Darling made his NHL debut Sunday at the rink where he used to attend games as a Blackhawks fan and led his hometown team to a 2-1 win against the Ottawa Senators, snapping a two-game losing skid for Chicago.
"I was a little bit terrified and excited," said Darling, who made 16 of his 32 saves in the third period to preserve a one-goal lead. "It's 20 years of work coming into this one game, so I was excited. It went well and I'm just happy."
Darling, 25, is from nearby Lemont, Ill. He signed with the Blackhawks as a free agent during the summer following a strong season for the Milwaukee Admirals of the American Hockey League. After working his way through the minor leagues at multiple stops in several different leagues, the 6-foot-6, 232-pound goalie finally got a chance to realize his lifelong dream of playing in the NHL.
He didn't squander the opportunity, making big saves from start to finish and allowing just one shorthanded goal in the second period.
"It's funny, [Darling's] the same birth year as me and we kind of grew up together, going to the same hockey camps," said Blackhawks right wing Patrick Kane, who earned the 500th point of his career with a secondary assist on a goal by captain Jonathan Toews in the second period. "I kind of joke around with him now, saying he's a lot better now than he was back then. He's had a great run the past few years. It seems like he's moving up one league each year, so for him to play his first NHL game tonight in his hometown and play a game like he did, I'm sure he's excited about it."
The Blackhawks said Darling is the first local player to appear in a game with Chicago since defenseman Danny Richmond in 2007-08, and that he is the first former Southern Professional Hockey League player to play in an NHL game.
Craig Anderson, who's originally from nearby Park Ridge, Ill., started for the Senators and took the loss despite making 43 saves.
If Darling was nervous, it didn't show.
The Senators carried a lot of the early action and forced the rookie goaltender to make several big stops to keep them from taking a quick lead. He stopped all 12 Ottawa shots in the opening period and helped the Blackhawks kill off the first two of three Senators power plays in the game. He also thwarted a shorthanded mini-break at 9:12 by center David Legwand, who had taken the puck from Marian Hossa in the Chicago defensive zone.
"He was rock solid," Blackhawks coach Joel Quenneville said. "Excellent start to his career here at the NHL level. He was big, we needed him early in the game and he was settled down. He was patient, he was big, controlled his rebounds, handled the puck well, [and] moved extremely fast and quick. It was a real big game for him and for us, as well."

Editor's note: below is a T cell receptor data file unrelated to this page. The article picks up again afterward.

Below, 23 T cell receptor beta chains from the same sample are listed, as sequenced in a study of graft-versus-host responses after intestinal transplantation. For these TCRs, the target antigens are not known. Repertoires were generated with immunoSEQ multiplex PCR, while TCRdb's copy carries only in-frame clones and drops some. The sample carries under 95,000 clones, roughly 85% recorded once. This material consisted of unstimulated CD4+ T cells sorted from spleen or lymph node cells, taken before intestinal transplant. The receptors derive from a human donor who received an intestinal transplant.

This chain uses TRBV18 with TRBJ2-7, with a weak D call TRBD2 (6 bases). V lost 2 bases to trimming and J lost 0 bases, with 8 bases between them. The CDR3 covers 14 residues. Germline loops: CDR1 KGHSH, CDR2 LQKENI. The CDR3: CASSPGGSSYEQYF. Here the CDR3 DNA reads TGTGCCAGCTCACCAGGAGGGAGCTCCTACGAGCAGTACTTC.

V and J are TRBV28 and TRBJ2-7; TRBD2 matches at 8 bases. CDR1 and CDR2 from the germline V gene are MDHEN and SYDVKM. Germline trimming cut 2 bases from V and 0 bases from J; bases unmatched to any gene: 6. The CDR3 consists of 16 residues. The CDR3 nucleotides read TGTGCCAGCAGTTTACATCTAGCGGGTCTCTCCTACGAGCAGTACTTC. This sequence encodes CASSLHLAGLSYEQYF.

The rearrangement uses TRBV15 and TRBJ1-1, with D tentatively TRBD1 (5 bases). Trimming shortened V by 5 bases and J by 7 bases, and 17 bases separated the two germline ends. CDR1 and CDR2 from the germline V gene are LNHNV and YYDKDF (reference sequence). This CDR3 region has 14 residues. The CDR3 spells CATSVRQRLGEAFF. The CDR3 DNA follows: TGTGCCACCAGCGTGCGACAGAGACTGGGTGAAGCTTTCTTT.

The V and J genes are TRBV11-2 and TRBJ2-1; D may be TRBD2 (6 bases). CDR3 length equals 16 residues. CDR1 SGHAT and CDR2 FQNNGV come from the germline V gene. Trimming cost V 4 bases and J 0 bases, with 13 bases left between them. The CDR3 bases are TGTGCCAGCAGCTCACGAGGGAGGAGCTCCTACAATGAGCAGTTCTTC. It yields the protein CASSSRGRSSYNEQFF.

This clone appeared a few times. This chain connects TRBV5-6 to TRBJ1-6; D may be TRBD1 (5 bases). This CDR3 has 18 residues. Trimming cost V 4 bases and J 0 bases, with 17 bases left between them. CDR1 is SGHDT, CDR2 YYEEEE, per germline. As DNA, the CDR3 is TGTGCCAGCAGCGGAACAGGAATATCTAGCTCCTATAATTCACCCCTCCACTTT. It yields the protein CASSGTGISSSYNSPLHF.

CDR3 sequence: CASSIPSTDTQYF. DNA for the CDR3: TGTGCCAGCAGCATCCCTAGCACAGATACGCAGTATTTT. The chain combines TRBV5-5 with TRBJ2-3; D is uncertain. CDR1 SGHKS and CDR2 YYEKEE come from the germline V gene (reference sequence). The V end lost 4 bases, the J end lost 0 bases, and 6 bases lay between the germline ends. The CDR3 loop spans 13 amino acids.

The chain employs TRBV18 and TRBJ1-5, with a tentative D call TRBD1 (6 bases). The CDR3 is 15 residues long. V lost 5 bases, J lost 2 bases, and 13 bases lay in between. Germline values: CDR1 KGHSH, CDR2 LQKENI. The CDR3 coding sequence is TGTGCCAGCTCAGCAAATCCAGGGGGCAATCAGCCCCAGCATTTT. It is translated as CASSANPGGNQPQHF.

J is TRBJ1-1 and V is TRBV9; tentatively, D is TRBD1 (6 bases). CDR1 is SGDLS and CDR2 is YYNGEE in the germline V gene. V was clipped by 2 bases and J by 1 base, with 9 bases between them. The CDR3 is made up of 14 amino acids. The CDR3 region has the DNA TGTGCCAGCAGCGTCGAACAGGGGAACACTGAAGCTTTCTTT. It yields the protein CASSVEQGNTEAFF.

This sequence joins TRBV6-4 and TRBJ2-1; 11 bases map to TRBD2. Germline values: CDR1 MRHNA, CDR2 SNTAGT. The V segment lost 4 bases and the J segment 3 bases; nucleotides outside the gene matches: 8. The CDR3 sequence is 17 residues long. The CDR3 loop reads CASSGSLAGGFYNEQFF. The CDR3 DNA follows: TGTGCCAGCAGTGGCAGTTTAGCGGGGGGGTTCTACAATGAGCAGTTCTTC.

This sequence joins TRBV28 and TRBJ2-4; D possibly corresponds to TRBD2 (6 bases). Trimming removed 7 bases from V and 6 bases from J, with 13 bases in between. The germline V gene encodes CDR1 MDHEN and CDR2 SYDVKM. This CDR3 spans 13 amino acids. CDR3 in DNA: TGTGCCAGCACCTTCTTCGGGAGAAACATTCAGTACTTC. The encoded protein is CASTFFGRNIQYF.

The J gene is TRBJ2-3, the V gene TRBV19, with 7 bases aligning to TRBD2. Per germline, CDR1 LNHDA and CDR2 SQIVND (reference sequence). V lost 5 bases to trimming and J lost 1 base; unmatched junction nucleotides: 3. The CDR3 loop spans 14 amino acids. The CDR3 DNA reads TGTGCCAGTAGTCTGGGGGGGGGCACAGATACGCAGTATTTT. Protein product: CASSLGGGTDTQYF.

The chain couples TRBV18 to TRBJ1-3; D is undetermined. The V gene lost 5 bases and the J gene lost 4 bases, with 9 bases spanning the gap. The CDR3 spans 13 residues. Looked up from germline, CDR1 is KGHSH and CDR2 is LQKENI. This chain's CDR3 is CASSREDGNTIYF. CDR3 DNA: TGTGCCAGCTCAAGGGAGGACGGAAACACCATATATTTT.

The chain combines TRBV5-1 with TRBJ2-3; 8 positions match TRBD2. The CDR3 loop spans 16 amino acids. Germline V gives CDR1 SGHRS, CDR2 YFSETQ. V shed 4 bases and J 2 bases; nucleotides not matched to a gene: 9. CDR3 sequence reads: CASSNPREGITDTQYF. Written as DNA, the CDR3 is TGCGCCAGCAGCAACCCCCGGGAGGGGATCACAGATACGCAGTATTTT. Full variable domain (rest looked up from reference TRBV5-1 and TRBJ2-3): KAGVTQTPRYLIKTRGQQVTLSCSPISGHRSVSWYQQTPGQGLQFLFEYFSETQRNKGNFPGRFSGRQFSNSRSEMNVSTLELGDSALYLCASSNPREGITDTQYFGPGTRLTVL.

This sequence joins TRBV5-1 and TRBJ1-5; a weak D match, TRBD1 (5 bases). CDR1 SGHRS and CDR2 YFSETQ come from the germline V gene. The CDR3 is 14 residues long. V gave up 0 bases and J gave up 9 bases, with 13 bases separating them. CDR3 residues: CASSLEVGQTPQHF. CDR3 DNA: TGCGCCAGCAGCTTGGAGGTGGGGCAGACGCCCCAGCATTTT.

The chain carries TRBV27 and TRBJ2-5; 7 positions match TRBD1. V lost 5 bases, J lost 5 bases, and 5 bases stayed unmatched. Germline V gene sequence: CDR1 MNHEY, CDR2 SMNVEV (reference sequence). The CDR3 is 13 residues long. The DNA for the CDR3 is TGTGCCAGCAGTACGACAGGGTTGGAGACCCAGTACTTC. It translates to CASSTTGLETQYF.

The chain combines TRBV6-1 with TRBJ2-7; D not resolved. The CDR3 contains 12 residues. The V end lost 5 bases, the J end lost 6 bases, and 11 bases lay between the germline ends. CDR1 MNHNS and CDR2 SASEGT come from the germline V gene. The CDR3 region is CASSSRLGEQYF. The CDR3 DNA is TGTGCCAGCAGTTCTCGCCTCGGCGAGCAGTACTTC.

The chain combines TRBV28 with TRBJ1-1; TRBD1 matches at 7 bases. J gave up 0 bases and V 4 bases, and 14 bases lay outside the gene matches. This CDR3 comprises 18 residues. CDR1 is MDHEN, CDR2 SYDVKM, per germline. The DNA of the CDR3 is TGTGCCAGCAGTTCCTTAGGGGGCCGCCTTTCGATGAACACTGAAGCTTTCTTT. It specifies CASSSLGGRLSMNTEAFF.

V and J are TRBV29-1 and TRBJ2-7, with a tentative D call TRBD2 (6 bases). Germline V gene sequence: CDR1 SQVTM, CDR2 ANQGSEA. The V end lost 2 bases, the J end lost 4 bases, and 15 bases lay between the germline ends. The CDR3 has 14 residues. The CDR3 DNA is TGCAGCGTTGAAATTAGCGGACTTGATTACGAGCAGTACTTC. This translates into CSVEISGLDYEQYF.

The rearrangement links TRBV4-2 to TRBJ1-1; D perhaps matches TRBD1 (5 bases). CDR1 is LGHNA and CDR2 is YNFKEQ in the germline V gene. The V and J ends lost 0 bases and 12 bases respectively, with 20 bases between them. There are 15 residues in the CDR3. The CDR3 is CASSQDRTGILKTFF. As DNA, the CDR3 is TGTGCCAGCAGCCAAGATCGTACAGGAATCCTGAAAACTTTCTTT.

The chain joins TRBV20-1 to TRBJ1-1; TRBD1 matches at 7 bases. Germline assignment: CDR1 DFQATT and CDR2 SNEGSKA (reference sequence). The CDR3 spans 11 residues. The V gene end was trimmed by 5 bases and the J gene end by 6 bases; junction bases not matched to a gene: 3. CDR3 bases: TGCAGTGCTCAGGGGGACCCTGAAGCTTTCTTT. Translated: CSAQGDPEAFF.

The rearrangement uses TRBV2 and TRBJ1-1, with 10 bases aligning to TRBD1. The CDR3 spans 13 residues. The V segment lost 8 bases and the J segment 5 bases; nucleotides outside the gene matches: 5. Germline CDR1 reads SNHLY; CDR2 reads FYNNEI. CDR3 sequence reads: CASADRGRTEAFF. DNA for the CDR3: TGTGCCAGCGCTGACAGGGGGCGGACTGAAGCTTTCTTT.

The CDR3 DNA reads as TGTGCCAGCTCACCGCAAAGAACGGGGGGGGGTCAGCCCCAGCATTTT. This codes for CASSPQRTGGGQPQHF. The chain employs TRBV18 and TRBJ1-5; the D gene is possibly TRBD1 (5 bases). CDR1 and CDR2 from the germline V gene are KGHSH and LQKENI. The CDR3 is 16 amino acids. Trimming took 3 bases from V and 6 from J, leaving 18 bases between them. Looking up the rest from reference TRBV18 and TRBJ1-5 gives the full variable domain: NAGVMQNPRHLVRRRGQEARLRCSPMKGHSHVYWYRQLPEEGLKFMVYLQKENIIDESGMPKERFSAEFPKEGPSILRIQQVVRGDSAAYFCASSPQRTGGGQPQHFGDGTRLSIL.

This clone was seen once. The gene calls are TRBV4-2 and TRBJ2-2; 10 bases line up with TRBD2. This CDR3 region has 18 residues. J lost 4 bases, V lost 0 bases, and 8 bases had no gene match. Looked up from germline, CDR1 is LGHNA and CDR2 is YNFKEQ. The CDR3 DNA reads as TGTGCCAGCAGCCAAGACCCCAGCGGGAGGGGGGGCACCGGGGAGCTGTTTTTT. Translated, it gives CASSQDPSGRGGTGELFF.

Anderson's workload increased as the first period progressed. He wound up facing 17 shots in the first 20 minutes and stopped them all, helping the Senators kill off two Blackhawks power plays.
The opening period, which featured eight combined penalties, ended scoreless. That lasted all of 21 seconds into the second, when Toews scored his second goal of the season on a wraparound during 4-on-4 play with Patrick Sharp and Mike Hoffman still in the penalty box for matching minors at 18:50 of the first.
Assisting on the goal were defenseman Duncan Keith and Kane, who said his milestone point didn't really sink in until he was on the bench.
"I didn't really even think about it," Kane said. "It's just a number to be honest with you, so hopefully there's many more to come. It's a pretty cool milestone. I'll remember this one for sure."
The Senators tied it 1-1 at 7:08 on the shorthanded goal by Michalek, who capped a 3-on-1 rush by burying a cross-ice feed from Alex Chiasson past Darling with a one-timer from the right circle.
A fortunate break set up the play. Blackhawks forward Brandon Saad rimmed the puck around the boards in the offensive zone, but center Brad Richards was prevented from playing it on the other side by referee Steve Kozari, who skated between him and the boards trying to get out of the way. The puck slid out to the neutral zone, where Chiasson collected it and took off toward Darling for the odd-man rush.
Seabrook put Chicago back on top at 13:38 with his first goal of the season, capping the fourth of six Blackhawks power plays. He fired a point shot that Anderson never saw thanks to a screen by Bryan Bickell.
Darling did some of his most impressive work during 1:27 of carryover power-play time at the start of the third period. He stopped four hard shots during the man advantage and added one more save at even strength during the sequence after defenseman Johnny Oduya got out of the box.
Ottawa, which dropped both ends of a back-to-back set, kept up the pressure the rest of the game. Darling just didn't flinch. He stopped 12 more shots and earned his first career win in impressive fashion.
The disappointed Senators head off to play at the Columbus Blue Jackets on Tuesday knowing the 45 shots they allowed and nine penalties they took were too much to overcome.
"I thought our goaltender played well," Senators coach Paul MacLean said. "Our penalty-killers really did an excellent job, only gave up six shots [on power plays]. Unfortunately, one of them ended up being a goal. At the end of the game, we had a push in the third period on the road in a tough building on a back-to-back game. We lost, so we're disappointed, but at the same time we should be able to take some positives out of it."